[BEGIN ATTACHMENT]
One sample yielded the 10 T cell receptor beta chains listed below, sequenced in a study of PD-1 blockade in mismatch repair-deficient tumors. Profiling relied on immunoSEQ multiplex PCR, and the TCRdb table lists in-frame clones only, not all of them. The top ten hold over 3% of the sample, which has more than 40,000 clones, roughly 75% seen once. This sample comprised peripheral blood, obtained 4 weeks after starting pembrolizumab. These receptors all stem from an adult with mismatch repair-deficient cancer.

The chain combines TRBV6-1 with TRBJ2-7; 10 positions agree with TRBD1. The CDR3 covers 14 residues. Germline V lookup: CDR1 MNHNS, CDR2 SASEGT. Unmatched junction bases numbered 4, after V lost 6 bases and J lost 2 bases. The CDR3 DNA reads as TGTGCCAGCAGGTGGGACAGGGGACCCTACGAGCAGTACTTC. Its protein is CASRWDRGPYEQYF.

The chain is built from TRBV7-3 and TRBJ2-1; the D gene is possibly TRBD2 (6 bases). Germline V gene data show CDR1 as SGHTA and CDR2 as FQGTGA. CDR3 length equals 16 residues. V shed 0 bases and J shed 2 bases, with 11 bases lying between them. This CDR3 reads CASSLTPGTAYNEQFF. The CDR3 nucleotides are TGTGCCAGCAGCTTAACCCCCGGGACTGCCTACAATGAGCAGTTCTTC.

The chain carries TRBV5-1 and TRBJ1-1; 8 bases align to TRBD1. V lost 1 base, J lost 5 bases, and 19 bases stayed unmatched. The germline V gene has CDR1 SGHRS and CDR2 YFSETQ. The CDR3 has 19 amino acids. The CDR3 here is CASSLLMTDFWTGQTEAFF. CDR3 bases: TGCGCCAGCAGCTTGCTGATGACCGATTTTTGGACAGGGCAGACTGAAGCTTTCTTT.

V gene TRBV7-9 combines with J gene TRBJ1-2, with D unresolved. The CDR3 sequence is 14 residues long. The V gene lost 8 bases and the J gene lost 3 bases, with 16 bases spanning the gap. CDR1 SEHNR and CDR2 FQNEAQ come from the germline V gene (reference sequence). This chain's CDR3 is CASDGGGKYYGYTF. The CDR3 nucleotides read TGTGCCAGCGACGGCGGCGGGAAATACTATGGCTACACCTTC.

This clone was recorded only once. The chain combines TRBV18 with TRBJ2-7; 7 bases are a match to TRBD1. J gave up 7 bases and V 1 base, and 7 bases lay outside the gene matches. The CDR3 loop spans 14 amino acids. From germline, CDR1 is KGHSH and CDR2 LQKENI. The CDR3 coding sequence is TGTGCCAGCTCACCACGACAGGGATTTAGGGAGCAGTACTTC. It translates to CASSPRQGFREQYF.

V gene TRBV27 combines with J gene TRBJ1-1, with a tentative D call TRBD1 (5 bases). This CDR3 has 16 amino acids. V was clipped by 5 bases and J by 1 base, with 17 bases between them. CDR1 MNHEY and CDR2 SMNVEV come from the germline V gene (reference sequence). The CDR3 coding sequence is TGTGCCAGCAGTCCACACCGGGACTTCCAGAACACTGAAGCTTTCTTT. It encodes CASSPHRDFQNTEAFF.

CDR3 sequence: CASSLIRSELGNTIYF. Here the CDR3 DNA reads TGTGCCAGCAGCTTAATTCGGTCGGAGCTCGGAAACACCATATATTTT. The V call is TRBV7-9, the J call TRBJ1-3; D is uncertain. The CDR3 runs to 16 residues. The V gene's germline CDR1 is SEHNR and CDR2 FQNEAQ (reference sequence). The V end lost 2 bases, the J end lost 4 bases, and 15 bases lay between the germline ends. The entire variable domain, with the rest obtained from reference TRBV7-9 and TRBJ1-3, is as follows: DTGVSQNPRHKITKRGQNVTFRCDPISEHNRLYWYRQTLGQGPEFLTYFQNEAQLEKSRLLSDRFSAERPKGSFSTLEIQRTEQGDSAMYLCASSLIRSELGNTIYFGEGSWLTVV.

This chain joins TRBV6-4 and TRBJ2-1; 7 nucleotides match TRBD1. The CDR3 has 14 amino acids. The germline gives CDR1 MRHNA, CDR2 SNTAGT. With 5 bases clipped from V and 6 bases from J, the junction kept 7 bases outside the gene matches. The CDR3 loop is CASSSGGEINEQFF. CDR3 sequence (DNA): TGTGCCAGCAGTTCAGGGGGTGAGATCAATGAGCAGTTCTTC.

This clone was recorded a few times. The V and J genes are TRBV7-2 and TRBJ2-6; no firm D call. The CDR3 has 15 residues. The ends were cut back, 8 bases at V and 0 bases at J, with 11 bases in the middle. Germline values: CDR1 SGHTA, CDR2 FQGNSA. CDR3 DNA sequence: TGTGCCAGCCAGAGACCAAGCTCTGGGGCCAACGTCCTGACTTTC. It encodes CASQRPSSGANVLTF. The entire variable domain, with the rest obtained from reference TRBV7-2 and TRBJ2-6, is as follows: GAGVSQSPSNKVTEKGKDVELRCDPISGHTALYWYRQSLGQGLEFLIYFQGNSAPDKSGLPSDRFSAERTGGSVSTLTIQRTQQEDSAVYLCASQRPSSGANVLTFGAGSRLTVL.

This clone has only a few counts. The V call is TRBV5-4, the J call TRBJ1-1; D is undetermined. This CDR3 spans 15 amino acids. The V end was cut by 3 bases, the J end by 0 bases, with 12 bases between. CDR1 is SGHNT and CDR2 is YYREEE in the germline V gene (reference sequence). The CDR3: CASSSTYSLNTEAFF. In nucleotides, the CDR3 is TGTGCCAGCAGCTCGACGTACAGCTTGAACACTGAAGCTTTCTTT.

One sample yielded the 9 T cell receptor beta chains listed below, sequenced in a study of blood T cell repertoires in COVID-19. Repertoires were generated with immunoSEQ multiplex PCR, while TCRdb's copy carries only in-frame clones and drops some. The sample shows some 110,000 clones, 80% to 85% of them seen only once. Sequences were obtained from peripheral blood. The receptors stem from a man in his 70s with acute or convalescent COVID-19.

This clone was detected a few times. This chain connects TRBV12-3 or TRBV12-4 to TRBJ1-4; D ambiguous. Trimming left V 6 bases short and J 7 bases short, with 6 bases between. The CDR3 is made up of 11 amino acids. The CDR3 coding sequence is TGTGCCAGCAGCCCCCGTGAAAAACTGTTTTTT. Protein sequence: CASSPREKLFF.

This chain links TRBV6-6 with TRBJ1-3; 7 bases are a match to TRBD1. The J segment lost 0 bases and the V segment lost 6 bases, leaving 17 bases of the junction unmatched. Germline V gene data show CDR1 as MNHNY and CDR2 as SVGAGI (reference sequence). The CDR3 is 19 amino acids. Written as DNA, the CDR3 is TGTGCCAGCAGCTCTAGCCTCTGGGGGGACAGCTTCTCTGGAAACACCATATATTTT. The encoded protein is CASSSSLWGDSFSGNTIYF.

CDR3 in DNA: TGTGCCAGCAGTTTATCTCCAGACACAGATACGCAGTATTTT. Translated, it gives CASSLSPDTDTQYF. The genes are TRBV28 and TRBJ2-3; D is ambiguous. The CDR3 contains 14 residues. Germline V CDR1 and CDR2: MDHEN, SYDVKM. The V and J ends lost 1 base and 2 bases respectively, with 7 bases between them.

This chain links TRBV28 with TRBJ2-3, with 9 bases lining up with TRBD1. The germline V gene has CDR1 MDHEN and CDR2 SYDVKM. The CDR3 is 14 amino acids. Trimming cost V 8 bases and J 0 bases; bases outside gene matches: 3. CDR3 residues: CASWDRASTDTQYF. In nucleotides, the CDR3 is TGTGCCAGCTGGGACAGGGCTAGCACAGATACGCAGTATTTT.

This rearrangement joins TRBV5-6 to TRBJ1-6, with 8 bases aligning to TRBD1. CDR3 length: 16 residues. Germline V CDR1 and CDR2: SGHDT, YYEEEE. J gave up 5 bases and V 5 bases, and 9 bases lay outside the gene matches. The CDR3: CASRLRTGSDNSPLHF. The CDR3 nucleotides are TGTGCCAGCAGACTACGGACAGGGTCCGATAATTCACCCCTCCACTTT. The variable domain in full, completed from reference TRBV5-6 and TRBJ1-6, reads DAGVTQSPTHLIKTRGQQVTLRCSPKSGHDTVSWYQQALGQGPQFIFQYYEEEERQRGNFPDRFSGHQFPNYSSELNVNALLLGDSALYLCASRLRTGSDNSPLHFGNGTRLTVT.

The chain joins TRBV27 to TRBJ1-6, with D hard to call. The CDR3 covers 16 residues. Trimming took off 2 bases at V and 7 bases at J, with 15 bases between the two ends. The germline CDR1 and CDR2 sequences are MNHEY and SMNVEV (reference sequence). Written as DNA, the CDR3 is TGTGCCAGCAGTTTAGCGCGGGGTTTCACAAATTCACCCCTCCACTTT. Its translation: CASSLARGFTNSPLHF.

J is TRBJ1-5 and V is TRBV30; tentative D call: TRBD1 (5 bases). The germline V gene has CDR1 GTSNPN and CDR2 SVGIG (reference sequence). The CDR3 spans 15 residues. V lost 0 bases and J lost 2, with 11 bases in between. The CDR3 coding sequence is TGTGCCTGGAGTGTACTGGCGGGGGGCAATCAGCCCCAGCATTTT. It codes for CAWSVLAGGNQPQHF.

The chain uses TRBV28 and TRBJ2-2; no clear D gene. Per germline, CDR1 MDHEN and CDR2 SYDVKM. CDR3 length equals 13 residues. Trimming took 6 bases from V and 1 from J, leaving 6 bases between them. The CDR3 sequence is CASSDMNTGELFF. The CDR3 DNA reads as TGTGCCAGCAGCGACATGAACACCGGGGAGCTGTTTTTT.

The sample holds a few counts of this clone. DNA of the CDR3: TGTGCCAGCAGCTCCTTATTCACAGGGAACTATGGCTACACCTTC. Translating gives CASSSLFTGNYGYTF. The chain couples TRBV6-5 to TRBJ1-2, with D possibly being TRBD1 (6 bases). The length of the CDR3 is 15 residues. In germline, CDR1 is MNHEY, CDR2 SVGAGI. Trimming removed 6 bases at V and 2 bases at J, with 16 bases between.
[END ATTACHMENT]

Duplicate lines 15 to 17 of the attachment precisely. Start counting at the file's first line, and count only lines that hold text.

CDR3 in DNA: TGTGCCAGCAGTTTATCTCCAGACACAGATACGCAGTATTTT. Translated, it gives CASSLSPDTDTQYF. The genes are TRBV28 and TRBJ2-3; D is ambiguous. The CDR3 contains 14 residues. Germline V CDR1 and CDR2: MDHEN, SYDVKM. The V and J ends lost 1 base and 2 bases respectively, with 7 bases between them.

This chain links TRBV28 with TRBJ2-3, with 9 bases lining up with TRBD1. The germline V gene has CDR1 MDHEN and CDR2 SYDVKM. The CDR3 is 14 amino acids. Trimming cost V 8 bases and J 0 bases; bases outside gene matches: 3. CDR3 residues: CASWDRASTDTQYF. In nucleotides, the CDR3 is TGTGCCAGCTGGGACAGGGCTAGCACAGATACGCAGTATTTT.

This rearrangement joins TRBV5-6 to TRBJ1-6, with 8 bases aligning to TRBD1. CDR3 length: 16 residues. Germline V CDR1 and CDR2: SGHDT, YYEEEE. J gave up 5 bases and V 5 bases, and 9 bases lay outside the gene matches. The CDR3: CASRLRTGSDNSPLHF. The CDR3 nucleotides are TGTGCCAGCAGACTACGGACAGGGTCCGATAATTCACCCCTCCACTTT. The variable domain in full, completed from reference TRBV5-6 and TRBJ1-6, reads DAGVTQSPTHLIKTRGQQVTLRCSPKSGHDTVSWYQQALGQGPQFIFQYYEEEERQRGNFPDRFSGHQFPNYSSELNVNALLLGDSALYLCASRLRTGSDNSPLHFGNGTRLTVT.